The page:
Wanna see Whitney Westerfield wet himself with excitement? Go watch him as he gets excited to see faux patriot Lee Greenwood and Granny Mitch McConnell fluff each other up. [WaPo]

There’s no “Thou shalt not” on vote buying in the Bible, but it’s a sin nonetheless, according to a group of Magoffin County pastors trying to discourage the pernicious practice in a place where it has long corrupted the fabric of politics. [H-L]

Rand Paul wasted no time turning a Hillary Clinton remark about jobs into a laugh line on the campaign trail. [HuffPo]

Are Democrats Ignoring Everything Alison Does?

Democratic U.S. Senate nominee Alison Lundergan Grimes promised to defend Kentucky’s coal industry during a fundraiser with Senate Majority Leader Harry Reid last week, but she never mentioned coal during an 11-minute speech at the Washington, D.C., event. Because she is not a woman of her word. People think she’s nice and a breath of fresh air purely because she’s not Mitch McConnell. But that’s not enough. [Sam Youngman]

The Justice Department is formally backing a proposal being considered by the U.S. Sentencing Commission that would shorten the amount of time that federal drug offenders currently behind bars would have to spend in prison. [HuffPo]

Is this really what this U.S. Senate race has come down to? Just over two weeks into the general election campaign and the two campaigns are carping at each other over the use of stock photos of actors in advertisements rather than dealing with issues that are important to Kentucky. [C-J/AKN]

Climate change is driving up the number of children who are living with asthma, according to a new White House report out Friday. [The Hill]

Chaney’s Family Farm Milk was removed Friday from the shelves of local Kroger stores, Priceless IGA and Chaney’s Dairy Barn. [BGDN]

A study finds that more corrupt states spend more money on construction, highways and police protections and less on health, education and other public services. States like KENTUCKY, of course! [Governing]

Just in case you’re wondering how dumb some people in elected government positions can be? These ignorant asshats have no concept of the First Amending and they’re Democrats on Louisville’s Metro Council. [The ‘Ville Voice]

The peril of whistleblowing on Wall Street. [ProPublica]

Danville has become the latest city in the state of Kentucky by passing a LGBT Fairness law Monday. [WHAS11]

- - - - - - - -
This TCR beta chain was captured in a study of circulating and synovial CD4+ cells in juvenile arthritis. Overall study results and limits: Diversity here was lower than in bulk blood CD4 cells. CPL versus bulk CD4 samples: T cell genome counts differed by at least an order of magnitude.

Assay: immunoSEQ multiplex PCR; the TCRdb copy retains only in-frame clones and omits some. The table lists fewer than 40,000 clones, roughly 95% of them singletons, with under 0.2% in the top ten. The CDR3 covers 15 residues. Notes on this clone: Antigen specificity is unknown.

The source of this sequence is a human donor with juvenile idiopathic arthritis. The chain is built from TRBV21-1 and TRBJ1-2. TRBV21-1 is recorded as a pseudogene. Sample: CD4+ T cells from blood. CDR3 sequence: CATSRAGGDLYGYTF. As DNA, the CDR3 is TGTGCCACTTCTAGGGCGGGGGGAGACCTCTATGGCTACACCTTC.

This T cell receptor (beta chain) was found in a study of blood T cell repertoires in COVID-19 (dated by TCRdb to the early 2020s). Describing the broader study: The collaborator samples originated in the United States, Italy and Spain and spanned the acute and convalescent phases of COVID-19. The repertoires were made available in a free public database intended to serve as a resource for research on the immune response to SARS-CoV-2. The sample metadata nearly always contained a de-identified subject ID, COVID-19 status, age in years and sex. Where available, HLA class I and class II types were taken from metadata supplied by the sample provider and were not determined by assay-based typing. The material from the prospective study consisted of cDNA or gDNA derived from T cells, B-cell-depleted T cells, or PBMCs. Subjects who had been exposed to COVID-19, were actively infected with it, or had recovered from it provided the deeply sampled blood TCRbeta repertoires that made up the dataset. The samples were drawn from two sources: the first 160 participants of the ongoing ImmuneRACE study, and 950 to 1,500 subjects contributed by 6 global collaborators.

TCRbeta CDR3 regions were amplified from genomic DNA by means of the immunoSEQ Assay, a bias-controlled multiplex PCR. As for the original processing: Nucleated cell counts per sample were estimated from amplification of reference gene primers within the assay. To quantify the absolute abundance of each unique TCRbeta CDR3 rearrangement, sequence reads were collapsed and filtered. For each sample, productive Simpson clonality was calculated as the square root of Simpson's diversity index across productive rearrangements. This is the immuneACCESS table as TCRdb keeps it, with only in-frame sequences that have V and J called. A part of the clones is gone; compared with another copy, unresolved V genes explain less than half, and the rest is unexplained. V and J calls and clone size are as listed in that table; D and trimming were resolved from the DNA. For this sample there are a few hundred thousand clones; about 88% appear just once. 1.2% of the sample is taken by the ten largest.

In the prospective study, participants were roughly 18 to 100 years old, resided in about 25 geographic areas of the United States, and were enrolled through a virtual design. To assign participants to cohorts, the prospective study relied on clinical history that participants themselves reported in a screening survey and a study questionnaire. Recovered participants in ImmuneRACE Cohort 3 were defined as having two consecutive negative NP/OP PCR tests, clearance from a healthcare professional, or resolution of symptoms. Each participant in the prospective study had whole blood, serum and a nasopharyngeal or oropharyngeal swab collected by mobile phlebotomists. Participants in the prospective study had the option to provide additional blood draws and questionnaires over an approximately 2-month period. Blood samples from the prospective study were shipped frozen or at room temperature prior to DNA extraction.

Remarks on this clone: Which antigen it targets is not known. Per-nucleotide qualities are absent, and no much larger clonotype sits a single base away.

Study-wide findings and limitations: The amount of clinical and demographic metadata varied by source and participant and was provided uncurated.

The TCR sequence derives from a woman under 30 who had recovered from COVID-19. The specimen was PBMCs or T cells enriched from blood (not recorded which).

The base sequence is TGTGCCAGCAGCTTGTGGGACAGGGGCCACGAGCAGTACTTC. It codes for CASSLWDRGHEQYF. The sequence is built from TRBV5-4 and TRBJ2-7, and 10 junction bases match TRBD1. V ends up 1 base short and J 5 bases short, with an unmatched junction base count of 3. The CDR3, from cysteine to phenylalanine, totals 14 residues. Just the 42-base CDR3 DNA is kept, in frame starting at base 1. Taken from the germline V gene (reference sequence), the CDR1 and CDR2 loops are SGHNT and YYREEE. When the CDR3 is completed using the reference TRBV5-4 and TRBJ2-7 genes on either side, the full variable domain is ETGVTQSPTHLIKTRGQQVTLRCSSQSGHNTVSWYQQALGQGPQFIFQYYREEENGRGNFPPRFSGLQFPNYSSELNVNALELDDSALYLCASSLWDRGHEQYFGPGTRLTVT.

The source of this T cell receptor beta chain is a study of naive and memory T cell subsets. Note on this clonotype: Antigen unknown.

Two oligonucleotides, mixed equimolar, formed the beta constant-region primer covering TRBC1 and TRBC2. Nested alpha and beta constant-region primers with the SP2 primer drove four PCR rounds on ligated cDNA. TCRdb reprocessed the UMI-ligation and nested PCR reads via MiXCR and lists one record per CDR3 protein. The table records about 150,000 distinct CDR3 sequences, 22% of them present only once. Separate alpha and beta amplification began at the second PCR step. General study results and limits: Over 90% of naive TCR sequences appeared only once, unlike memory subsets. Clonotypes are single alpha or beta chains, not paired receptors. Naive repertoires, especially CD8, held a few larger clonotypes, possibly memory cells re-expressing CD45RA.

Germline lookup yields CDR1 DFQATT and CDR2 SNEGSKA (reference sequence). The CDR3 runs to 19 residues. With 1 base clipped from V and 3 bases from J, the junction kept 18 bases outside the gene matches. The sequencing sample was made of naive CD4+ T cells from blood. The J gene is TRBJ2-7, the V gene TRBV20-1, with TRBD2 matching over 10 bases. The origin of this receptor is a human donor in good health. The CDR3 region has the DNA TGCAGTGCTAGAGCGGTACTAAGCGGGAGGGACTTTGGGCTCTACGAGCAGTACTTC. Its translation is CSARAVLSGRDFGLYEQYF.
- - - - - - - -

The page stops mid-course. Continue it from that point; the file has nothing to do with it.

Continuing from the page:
As U.S. lawsuits seeking gay-marriage rights move toward a likely showdown at the Supreme Court next year, major law firms are rushing to get involved — but only on the side of the proponents. [Reuters]

I have had mixed emotions since the U.S. Environmental Protection Agency announced its long-awaited plan to reduce coal-fired power plant pollution, setting a goal to cut carbon dioxide emissions 30 percent by 2030 from 2005 levels. [Tom Eblen]

Americans view Congress more negatively now than at any point in our nation’s history. Which raises the oft-asked question: what’s the matter with Washington? [HuffPo]

Eating crow is never fun but that’s what Jake is doing. Help him get things squared away? If you get something out of this content, consider doing so in order to ensure that it continues. [Click Here For Details]

Walking Around Money? A Fifth? Sold Votes?

On the eve of what some had said would be the most difficult election of Mitch McConnell’s career, the Senate minority leader scarcely mentioned the tea party-backed challenger who tried to capitalize on the anti-incumbent fervor that has toppled others in recent years. [H-L]

The net neutrality fight will enter a new phase on Tuesday when the embattled head of the Federal Communications Commission faces questioning from Congress over his controversial proposal to revamp how the Internet works. [HuffPo]

Six states are holding primary election contests on Tuesday to set the ballots for some of 2014’s most consequential general election battles. [C-J/AKN]

The rapidly changing climate poses a threat of sparking greater global conflict, U.S. Secretary of State John Kerry on Monday told the graduating class of Boston College, urging the graduates to play a role in pushing for new energy policies. [Reuters]

Eating crow is never fun but that’s what Jake is doing. Help him get things squared away? If you get something out of this content, consider doing so in order to ensure that it continues. [Click Here For Details]

These are just a few of the six-word essays written by high school students in Tuscaloosa, Ala., when asked to describe their perspectives on race and education in America today. [ProPublica]

Officials in eastern Kentucky are celebrating the opening of the Scholar House of Central Appalachia. [WHAS11]

The conservative outside-spending behemoth American Crossroads is preparing to launch a nearly $10 million ad campaign aimed at flipping control of the U.S. Senate and focusing on four of the states with the most competitive races of the year, strategists familiar with the group’s plans said. [Politico]

Recently approved legislation could impact a slew of Kentucky businesses, requiring them to implement data-security safeguards. [Business First]

El Nino events can have a significant impact on the yields of certain major food crops, a study has shown. Researchers say the climatic phenomenon, which triggers changes in temperature and rainfall, can reduce maize yields by more than 4%. [BBC]

Montgomery County Schools superintendent Joshua Powell is just now beginning to realize that what we report doesn’t just disappear into the ether. Mainstream media outlets take it and run with it, the political class digests it, educational leaders spread it and our readership turns anything legit into a major issue. What was that, Josh, about this site being a joke? Joke’s on you… As are the eyes of the Commonwealth. [WLEX18]

You know what’s missing in the housing recovery? New houses. [NPR]

Although a closely watched primary election awaits him Tuesday, U.S. Sen. Mitch McConnell never mentioned challenger Matt Bevin as he campaigned across south-central Kentucky on Saturday. [Sam Youngman]